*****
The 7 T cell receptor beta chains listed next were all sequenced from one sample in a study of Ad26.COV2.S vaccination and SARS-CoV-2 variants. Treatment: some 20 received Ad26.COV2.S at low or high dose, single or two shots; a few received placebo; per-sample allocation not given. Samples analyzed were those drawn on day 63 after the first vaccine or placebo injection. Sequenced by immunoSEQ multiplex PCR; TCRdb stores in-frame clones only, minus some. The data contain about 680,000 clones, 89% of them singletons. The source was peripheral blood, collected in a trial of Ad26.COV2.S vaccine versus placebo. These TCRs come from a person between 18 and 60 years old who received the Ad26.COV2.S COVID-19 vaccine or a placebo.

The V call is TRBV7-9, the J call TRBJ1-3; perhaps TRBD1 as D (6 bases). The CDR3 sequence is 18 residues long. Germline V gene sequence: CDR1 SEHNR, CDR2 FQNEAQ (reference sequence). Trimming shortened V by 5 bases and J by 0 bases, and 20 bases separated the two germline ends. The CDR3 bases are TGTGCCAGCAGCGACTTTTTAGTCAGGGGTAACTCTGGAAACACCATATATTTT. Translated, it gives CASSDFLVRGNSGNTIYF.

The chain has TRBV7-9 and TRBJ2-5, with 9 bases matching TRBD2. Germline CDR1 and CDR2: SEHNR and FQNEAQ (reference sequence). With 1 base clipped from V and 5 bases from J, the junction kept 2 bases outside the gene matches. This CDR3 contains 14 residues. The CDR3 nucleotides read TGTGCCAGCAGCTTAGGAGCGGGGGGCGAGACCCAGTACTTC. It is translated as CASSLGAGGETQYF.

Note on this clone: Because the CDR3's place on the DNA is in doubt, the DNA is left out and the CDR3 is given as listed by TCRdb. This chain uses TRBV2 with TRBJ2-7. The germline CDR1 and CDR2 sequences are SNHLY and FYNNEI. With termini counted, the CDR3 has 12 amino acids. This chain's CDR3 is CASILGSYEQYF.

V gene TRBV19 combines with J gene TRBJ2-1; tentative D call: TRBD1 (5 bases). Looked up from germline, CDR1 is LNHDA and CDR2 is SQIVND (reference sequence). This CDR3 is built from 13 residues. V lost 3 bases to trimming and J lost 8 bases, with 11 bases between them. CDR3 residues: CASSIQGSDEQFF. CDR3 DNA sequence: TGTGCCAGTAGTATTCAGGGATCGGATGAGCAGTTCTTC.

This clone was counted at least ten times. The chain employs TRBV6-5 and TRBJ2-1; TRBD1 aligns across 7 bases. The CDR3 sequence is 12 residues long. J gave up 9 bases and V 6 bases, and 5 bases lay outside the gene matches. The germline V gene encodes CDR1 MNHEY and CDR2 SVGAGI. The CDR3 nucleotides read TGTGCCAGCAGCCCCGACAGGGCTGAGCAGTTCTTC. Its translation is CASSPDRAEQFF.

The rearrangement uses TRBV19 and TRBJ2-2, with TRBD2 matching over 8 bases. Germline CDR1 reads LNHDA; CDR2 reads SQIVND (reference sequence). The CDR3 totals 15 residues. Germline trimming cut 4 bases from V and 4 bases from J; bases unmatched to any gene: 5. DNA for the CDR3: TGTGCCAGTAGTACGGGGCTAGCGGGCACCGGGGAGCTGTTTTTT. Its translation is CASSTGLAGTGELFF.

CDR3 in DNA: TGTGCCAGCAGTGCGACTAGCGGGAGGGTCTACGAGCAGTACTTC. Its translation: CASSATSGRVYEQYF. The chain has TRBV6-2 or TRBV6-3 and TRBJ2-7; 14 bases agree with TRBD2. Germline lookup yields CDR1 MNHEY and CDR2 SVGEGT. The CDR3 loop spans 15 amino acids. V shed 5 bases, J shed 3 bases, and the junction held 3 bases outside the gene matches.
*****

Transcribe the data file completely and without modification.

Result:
The 7 T cell receptor beta chains listed next were all sequenced from one sample in a study of Ad26.COV2.S vaccination and SARS-CoV-2 variants. Treatment: some 20 received Ad26.COV2.S at low or high dose, single or two shots; a few received placebo; per-sample allocation not given. Samples analyzed were those drawn on day 63 after the first vaccine or placebo injection. Sequenced by immunoSEQ multiplex PCR; TCRdb stores in-frame clones only, minus some. The data contain about 680,000 clones, 89% of them singletons. The source was peripheral blood, collected in a trial of Ad26.COV2.S vaccine versus placebo. These TCRs come from a person between 18 and 60 years old who received the Ad26.COV2.S COVID-19 vaccine or a placebo.

The V call is TRBV7-9, the J call TRBJ1-3; perhaps TRBD1 as D (6 bases). The CDR3 sequence is 18 residues long. Germline V gene sequence: CDR1 SEHNR, CDR2 FQNEAQ (reference sequence). Trimming shortened V by 5 bases and J by 0 bases, and 20 bases separated the two germline ends. The CDR3 bases are TGTGCCAGCAGCGACTTTTTAGTCAGGGGTAACTCTGGAAACACCATATATTTT. Translated, it gives CASSDFLVRGNSGNTIYF.

The chain has TRBV7-9 and TRBJ2-5, with 9 bases matching TRBD2. Germline CDR1 and CDR2: SEHNR and FQNEAQ (reference sequence). With 1 base clipped from V and 5 bases from J, the junction kept 2 bases outside the gene matches. This CDR3 contains 14 residues. The CDR3 nucleotides read TGTGCCAGCAGCTTAGGAGCGGGGGGCGAGACCCAGTACTTC. It is translated as CASSLGAGGETQYF.

Note on this clone: Because the CDR3's place on the DNA is in doubt, the DNA is left out and the CDR3 is given as listed by TCRdb. This chain uses TRBV2 with TRBJ2-7. The germline CDR1 and CDR2 sequences are SNHLY and FYNNEI. With termini counted, the CDR3 has 12 amino acids. This chain's CDR3 is CASILGSYEQYF.

V gene TRBV19 combines with J gene TRBJ2-1; tentative D call: TRBD1 (5 bases). Looked up from germline, CDR1 is LNHDA and CDR2 is SQIVND (reference sequence). This CDR3 is built from 13 residues. V lost 3 bases to trimming and J lost 8 bases, with 11 bases between them. CDR3 residues: CASSIQGSDEQFF. CDR3 DNA sequence: TGTGCCAGTAGTATTCAGGGATCGGATGAGCAGTTCTTC.

This clone was counted at least ten times. The chain employs TRBV6-5 and TRBJ2-1; TRBD1 aligns across 7 bases. The CDR3 sequence is 12 residues long. J gave up 9 bases and V 6 bases, and 5 bases lay outside the gene matches. The germline V gene encodes CDR1 MNHEY and CDR2 SVGAGI. The CDR3 nucleotides read TGTGCCAGCAGCCCCGACAGGGCTGAGCAGTTCTTC. Its translation is CASSPDRAEQFF.

The rearrangement uses TRBV19 and TRBJ2-2, with TRBD2 matching over 8 bases. Germline CDR1 reads LNHDA; CDR2 reads SQIVND (reference sequence). The CDR3 totals 15 residues. Germline trimming cut 4 bases from V and 4 bases from J; bases unmatched to any gene: 5. DNA for the CDR3: TGTGCCAGTAGTACGGGGCTAGCGGGCACCGGGGAGCTGTTTTTT. Its translation is CASSTGLAGTGELFF.

CDR3 in DNA: TGTGCCAGCAGTGCGACTAGCGGGAGGGTCTACGAGCAGTACTTC. Its translation: CASSATSGRVYEQYF. The chain has TRBV6-2 or TRBV6-3 and TRBJ2-7; 14 bases agree with TRBD2. Germline lookup yields CDR1 MNHEY and CDR2 SVGEGT. The CDR3 loop spans 15 amino acids. V shed 5 bases, J shed 3 bases, and the junction held 3 bases outside the gene matches.